Buddhism has an interesting view of the relationship between positive mind states and reality. It acknowledges the effect of positive thinking on our subjective experience — It’s more pleasant to feel relaxed than upset. If we consciously transform the way we relate to an experience, we can change its nature.
Positive thinking is not doing something to make you feel better, but to stop fighting reality — both positive and negative.
Change your reality with positive thinking
The way we experience something is determined by what we think about it. Positive thinking is helpful. But it only works if you accept your entire reality, not just the bright side. Self-acceptance is our foundation — we can build a stronger life.
The Greek philosopher Epictetus realized this 2,000 years ago when he said, “People are disturbed, not by things, but by the principles and notions which they form concerning things. When therefore we are hindered, or disturbed, or grieved, let us never attribute it to others, but to ourselves; that is, to our own principles.”
Say a car cuts you off when you are driving on a highway. The driver was probably in a hurry and didn’t notice you. It could have caused an accident. How would you react?
It’s normal to get upset or feel attacked — your own self-concern arises, and you want to fight back. Instead, you could try to take some emotional distance and avoid reacting. Imagine you are the driver who cut someone else off. Would you like the person to get mad at you or to be patient and forgiving?
By putting ourselves in someone else’s shoes, we avoid being taken by negativity. Empathy provides room for understanding reality rather than reacting to it.
Life is full of possibilities — you can’t control what happens to you, but you can manage how you react.
Albert Ellis, the father of Rational Emotive Behavior Therapy, discovered that how we react to an event is determined mainly by our view of the incident, not what happened. He believed that people don’t just get upset but contribute to their upset-ness.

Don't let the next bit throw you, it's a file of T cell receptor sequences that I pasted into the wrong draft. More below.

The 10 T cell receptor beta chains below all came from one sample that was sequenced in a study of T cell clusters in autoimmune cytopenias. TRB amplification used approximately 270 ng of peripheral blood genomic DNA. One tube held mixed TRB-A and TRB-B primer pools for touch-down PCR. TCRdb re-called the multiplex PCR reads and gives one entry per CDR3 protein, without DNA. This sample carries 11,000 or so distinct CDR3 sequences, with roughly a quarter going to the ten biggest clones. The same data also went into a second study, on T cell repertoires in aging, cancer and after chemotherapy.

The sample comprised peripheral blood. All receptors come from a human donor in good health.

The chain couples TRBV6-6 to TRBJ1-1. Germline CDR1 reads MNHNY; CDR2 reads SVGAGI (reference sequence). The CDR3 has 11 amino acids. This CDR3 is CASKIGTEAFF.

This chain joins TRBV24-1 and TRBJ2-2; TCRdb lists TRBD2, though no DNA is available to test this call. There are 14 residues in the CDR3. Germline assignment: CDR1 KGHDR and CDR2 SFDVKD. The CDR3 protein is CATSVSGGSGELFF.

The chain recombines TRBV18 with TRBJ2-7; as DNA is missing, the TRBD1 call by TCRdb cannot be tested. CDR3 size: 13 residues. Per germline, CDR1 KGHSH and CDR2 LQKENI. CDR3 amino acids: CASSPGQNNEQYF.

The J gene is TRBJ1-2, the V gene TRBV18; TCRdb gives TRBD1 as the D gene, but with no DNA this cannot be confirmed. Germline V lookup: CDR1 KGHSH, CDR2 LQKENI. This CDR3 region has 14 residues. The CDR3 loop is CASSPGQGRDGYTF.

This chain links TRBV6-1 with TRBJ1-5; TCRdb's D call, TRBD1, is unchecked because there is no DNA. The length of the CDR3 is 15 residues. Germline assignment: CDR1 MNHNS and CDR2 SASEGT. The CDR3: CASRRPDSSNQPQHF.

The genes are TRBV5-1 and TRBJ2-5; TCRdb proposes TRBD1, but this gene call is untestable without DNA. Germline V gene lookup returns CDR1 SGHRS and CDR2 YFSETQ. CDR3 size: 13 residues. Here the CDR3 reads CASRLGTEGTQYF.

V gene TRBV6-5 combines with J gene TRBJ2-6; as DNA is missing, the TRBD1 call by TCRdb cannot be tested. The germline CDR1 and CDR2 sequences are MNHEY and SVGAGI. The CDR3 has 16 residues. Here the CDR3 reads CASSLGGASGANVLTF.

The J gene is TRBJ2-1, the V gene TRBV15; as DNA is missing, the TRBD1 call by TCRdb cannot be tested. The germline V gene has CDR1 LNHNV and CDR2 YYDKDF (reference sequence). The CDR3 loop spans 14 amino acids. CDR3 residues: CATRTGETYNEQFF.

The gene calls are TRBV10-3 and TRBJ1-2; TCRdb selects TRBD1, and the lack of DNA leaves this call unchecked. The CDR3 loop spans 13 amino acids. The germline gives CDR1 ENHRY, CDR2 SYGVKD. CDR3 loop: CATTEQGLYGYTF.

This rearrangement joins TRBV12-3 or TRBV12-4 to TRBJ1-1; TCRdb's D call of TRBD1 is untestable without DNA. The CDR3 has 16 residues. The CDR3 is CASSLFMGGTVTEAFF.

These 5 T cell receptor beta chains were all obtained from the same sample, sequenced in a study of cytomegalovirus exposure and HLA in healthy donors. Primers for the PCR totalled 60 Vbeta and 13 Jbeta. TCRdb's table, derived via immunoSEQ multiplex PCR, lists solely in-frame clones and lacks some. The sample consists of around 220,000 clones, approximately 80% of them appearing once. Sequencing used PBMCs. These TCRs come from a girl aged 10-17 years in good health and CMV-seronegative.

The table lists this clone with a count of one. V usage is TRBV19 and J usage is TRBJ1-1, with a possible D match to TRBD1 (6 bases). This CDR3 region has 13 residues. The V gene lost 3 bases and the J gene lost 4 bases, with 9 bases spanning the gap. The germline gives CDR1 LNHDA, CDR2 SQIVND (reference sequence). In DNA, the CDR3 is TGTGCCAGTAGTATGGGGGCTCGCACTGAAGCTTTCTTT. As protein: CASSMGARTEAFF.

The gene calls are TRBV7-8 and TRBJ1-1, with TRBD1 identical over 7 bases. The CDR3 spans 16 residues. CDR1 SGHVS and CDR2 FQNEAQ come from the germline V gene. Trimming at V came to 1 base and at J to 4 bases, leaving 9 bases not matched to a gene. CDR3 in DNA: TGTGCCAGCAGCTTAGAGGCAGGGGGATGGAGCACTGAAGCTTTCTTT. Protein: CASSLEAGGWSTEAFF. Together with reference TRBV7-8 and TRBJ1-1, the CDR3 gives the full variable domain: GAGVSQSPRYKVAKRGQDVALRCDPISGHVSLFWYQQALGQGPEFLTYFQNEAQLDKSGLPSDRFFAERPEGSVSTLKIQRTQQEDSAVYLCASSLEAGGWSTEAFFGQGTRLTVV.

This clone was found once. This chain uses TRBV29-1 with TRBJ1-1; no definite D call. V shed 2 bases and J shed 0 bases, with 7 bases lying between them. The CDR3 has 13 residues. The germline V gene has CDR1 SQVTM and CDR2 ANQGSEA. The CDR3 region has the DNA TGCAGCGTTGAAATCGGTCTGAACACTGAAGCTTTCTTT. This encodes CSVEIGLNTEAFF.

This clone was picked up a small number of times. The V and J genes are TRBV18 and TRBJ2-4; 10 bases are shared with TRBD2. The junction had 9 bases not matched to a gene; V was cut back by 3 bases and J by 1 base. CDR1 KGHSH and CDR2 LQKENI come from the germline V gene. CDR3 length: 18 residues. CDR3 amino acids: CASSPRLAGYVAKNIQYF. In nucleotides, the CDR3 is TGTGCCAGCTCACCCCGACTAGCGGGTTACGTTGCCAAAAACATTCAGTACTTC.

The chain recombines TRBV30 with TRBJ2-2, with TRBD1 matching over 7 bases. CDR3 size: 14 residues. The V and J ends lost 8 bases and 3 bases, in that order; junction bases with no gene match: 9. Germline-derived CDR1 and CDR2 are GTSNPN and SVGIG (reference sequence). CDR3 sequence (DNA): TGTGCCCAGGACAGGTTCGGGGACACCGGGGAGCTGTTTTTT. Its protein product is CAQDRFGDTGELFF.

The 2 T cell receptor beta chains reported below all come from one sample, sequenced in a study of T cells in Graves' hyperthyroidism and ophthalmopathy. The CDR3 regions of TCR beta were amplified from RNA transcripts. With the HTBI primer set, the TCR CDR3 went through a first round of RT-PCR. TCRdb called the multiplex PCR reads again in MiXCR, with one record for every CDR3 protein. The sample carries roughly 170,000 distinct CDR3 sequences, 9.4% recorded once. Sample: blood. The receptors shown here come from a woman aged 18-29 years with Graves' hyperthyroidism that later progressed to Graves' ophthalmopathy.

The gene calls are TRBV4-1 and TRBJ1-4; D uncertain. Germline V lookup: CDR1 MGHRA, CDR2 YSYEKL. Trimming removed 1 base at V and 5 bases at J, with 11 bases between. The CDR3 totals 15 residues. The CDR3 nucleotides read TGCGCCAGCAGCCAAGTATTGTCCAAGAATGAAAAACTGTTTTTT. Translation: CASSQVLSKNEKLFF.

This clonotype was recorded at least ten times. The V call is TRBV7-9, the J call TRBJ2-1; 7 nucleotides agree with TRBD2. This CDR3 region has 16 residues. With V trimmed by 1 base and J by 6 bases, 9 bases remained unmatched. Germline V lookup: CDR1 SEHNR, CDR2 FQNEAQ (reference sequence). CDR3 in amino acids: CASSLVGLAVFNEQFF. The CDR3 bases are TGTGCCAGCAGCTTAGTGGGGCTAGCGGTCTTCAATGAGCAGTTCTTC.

Ellis said, “Too many people are unaware that it is not outer events or circumstances that will create happiness; rather, it is our perception of events and of ourselves that will create, or uncreate, positive emotions.”
Blaming never helps; it just feeds negativity. Epictetus believed that those who are perfectly instructed would place blame neither on others nor on themselves. Being in charge of our life requires commanding our emotions.
Let your destiny define your thoughts
The mind is an interesting, powerful ally — mindfulness helps us become more familiar with ourselves.
According to Thich Nhat Hanh, accepting our emotions is key to practice mindfulness correctly: “In mindfulness, one is not only restful and happy but alert and awake. Meditation is not evasion; it is a serene encounter with reality.”
The Vietnamese monk and peace activist believes that many of us have the wrong idea about what happiness is. We think that we need to be positive all the time, but happiness is about being present. We appreciate the here and now.
We all need stars to help us navigate our darkest nights. Your life’s purpose provides clarity, so you don’t crash when navigating troubled waters. It helps your mind steer in the right direction. And reach your destiny.
Your life purpose should define your thoughts, not the other way around.
No matter how negative your reality, your purpose gives you the strength to keep moving forward. It provides a positive outlook. Your purpose brings meaning to your life. When you control your destiny, you control your thoughts.
As Albert Ellis said, “The best years of your life are the ones in which you decide your problems are your own. You do not blame them on your mother, the ecology, or the president. You realize that you control your own destiny.”
The most meaningful purpose of life is to be helpful, not happy.
People who are generous, who genuinely try to help others are more likely to succeed. Generosity doesn’t empty but fills your tank. As Buddha said, “Thousands of candles can be lit from a single candle, and the life of the candle will not be shortened. Happiness never decreases by being shared.”
Having a positive approach to life doesn’t mean being overly optimistic. We must become the best version of ourselves, not a fantasy. Our purpose is “to do the best we can, given a set of circumstances and our current dispositions,” as Isabelle Payette wrote here.
Our life will always have both positive and negative experiences. We can choose to add more negativity. And create more suffering. Or we can accept life as is. It’s on us to build our own heaven or hell.
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Positive thinking is not magical thinking — accepting our whole self makes us more self-reliant. Embracing your negative side will help you become more patient and tolerant. It makes it easier to see the good within you and others.
Watch your thoughts because they become your destiny. Better indeed, watch your destiny, and your thoughts will help you get there.
This article first appeared on Medium.